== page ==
Denver Public Library: Okareka Dance

The Denver Public Library recommends these library resources to enhance your experience with Okareka Dance at the Newman Center.


Poūkahangatus by Tayi Tibble                                                                                                                The first Māori writer to have been published in The New Yorker, Tibble has won awards for this book that remixes Greek and feminist mythologies through the experiences of Māori women. The poems and essays explore colonialism and identity for four generations of women, starting with her and imagining back to her great grandmother’s time. In 2022, Tibble’s travels brought her to meet Coast Salish people, which you can explore in the book below.

Tauhou by Kōtuku Titihuia Nuttall                                                                                                            This hybrid novel imagines Māori and Coast Salish cultures blended into a version that represents the author’s own heritage. Each chapter is a short vignette, a taste of history or poetry or prose, connected through the characters. Family relationships and historical currents weave in and out to describe an imaginative mosaic full of longing.


Lifeways of Australia and the Pacific, The Great Courses (2016)                                                          The Pacific islands represent perhaps the last great chapter in humanity's colonization of the globe. The vast Pacific made migration slow until comparatively recently, yet seafaring technologies allowed many Polynesian societies to flourish. Study the aboriginal people of Australia and New Zealand, and then learn about chiefdoms in Tonga, Samoa, Hawaii, and more. Stream it on Kanopy, free to all Denver residents with your library card.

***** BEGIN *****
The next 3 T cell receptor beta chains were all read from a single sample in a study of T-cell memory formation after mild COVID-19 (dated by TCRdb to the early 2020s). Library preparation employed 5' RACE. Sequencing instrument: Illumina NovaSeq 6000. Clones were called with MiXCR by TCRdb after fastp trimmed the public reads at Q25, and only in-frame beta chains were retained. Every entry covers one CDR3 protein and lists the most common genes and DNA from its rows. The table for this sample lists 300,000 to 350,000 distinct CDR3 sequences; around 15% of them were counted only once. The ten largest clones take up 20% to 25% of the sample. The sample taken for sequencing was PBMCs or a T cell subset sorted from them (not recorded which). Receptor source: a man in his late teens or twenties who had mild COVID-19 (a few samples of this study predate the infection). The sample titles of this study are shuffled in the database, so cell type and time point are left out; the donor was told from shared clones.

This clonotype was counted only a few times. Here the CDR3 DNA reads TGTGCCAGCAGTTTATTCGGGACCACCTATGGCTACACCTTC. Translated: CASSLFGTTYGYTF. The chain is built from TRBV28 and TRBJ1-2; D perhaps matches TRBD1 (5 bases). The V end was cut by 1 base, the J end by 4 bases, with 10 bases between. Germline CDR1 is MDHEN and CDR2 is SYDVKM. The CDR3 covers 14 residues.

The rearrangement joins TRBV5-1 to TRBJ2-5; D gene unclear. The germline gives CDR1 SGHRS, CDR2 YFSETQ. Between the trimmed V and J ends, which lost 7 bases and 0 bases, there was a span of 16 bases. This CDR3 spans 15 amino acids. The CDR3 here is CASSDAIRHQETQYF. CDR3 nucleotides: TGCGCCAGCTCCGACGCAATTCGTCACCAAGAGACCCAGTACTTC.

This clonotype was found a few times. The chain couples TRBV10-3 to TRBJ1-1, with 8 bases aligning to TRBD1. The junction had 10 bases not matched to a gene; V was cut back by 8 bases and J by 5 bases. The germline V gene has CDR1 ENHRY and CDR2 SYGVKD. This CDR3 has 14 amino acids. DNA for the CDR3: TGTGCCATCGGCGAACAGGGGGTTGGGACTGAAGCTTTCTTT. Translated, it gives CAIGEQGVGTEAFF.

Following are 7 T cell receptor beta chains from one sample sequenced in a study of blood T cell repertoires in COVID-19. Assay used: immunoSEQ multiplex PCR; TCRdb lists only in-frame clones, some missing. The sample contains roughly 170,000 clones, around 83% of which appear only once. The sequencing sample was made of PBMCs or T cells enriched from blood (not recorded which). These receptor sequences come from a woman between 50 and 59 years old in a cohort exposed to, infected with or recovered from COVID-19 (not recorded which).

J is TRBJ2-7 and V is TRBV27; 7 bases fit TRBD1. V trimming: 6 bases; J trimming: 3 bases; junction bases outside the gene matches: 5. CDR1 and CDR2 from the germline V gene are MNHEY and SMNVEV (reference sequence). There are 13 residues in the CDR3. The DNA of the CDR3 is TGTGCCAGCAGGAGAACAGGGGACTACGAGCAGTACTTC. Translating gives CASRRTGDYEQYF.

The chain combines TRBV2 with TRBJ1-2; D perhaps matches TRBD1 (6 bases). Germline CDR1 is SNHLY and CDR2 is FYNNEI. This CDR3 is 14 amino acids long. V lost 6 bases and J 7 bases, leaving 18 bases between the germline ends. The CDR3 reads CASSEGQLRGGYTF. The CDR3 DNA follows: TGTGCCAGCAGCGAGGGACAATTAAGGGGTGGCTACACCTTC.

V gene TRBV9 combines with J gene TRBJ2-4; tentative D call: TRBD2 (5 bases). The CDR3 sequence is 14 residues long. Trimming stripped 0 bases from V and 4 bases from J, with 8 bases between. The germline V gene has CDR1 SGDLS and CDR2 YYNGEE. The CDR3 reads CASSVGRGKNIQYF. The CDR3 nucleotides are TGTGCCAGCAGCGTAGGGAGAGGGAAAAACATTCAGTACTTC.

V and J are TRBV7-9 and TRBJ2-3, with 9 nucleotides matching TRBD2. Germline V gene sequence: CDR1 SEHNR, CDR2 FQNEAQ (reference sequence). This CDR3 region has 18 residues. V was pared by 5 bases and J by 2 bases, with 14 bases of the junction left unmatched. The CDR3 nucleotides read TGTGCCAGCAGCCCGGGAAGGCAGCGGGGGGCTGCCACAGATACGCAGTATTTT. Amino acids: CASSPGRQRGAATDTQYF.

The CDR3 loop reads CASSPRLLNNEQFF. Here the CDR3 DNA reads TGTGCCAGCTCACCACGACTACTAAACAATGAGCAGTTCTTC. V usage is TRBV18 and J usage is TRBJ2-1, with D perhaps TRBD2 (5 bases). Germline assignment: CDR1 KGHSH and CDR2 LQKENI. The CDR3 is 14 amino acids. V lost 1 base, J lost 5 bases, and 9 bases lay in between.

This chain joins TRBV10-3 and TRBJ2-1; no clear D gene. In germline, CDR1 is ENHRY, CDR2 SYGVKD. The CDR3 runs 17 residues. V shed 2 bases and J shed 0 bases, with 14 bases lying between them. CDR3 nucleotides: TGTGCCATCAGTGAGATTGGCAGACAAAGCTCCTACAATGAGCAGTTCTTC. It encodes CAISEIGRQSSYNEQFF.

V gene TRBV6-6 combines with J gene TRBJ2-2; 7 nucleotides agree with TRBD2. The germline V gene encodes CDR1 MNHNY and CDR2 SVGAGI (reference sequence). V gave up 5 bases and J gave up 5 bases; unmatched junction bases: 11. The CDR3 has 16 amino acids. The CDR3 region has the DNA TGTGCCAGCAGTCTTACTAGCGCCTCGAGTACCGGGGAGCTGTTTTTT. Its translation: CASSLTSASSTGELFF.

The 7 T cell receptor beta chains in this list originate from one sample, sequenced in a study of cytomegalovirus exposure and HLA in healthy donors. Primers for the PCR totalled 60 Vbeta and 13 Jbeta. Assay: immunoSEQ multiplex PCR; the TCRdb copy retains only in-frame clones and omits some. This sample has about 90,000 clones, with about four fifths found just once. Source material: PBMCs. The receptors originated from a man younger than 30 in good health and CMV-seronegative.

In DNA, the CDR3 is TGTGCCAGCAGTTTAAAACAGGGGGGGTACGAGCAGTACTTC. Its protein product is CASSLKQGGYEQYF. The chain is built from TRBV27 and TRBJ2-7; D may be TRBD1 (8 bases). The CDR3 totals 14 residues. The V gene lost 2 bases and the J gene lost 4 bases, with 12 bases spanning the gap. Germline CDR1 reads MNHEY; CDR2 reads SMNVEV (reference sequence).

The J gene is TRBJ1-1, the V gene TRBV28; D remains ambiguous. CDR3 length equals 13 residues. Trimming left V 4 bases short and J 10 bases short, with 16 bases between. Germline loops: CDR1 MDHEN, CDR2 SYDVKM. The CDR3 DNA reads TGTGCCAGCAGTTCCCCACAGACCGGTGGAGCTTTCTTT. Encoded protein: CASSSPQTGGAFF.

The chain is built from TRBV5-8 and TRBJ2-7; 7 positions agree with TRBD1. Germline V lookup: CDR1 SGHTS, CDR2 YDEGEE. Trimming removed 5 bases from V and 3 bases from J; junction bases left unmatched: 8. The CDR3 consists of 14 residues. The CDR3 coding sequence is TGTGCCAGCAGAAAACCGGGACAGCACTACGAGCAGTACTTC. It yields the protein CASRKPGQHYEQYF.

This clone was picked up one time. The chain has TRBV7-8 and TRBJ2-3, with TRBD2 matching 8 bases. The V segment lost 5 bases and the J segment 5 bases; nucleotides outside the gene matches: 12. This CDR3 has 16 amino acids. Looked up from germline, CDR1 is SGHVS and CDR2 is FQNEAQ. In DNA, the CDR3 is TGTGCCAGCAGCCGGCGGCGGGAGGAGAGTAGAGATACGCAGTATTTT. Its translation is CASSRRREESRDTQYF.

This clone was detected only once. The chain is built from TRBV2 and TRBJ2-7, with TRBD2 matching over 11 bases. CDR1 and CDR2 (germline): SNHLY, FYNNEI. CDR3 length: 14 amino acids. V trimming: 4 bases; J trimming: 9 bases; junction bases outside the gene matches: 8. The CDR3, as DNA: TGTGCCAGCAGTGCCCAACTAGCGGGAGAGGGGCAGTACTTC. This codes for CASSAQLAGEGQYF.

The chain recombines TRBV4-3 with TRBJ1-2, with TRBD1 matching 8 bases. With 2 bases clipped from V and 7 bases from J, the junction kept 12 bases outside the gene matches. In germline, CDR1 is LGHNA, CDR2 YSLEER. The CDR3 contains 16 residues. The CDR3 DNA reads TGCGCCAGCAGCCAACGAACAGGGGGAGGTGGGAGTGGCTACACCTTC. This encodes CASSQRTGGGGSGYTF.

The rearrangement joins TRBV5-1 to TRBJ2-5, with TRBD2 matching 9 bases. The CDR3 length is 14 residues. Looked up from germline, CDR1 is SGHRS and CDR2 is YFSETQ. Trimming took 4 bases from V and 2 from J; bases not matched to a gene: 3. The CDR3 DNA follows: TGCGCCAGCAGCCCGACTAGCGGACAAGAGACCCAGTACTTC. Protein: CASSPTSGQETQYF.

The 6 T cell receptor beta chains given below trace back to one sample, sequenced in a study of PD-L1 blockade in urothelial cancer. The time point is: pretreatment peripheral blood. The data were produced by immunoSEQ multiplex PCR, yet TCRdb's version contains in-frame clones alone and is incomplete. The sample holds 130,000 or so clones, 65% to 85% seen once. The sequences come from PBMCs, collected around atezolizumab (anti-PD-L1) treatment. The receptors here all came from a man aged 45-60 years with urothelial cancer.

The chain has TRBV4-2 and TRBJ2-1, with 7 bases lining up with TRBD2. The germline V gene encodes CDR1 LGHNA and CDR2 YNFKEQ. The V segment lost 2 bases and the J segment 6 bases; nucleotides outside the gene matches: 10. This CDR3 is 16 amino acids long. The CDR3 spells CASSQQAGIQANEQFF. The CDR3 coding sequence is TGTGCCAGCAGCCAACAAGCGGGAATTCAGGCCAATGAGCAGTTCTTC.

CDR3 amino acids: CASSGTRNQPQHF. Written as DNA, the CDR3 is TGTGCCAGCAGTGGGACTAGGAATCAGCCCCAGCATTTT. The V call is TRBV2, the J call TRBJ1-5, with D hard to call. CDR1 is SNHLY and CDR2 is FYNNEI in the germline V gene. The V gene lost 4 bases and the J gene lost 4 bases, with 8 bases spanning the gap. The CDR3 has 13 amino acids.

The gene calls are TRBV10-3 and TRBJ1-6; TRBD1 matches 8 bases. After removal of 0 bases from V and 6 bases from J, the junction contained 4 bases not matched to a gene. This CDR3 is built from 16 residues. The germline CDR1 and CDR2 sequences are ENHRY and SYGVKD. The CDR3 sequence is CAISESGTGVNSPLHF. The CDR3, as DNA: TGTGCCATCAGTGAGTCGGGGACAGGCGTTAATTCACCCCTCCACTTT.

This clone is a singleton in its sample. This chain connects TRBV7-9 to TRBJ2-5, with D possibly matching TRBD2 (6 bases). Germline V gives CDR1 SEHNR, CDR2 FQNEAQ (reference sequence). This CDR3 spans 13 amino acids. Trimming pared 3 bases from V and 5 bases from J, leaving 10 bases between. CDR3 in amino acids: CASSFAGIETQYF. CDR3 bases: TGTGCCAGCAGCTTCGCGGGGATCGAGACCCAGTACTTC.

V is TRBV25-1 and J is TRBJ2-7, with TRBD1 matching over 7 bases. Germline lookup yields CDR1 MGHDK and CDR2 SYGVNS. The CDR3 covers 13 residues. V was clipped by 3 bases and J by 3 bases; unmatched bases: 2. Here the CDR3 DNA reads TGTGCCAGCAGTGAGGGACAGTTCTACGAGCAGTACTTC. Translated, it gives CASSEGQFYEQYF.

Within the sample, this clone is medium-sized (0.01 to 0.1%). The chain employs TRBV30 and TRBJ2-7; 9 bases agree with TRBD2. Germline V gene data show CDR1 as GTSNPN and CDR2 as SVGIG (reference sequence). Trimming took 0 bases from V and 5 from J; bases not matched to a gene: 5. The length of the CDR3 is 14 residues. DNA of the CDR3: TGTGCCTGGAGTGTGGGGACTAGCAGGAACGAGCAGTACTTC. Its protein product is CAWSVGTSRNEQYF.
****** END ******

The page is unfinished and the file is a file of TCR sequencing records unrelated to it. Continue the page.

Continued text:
The Rough Guide to Music Without Frontiers (2014)                                                                             The Rough Guide is a music collection from Indigenous, Unrepresented Nations and Peoples organizations from throughout the world. A mix of styles, beats, contemporary, and traditional voice and instruments are collected in this CD, a compilation that strives to tell the story of individuals and unify people under the umbrella of humanity.


Choose both the Croft Family’s “Maori Favorites” album and several musical recordings of Dennis Marsh, New Zealand's best-selling country music artist. Listen on Freegal, a music service with free access through your library card.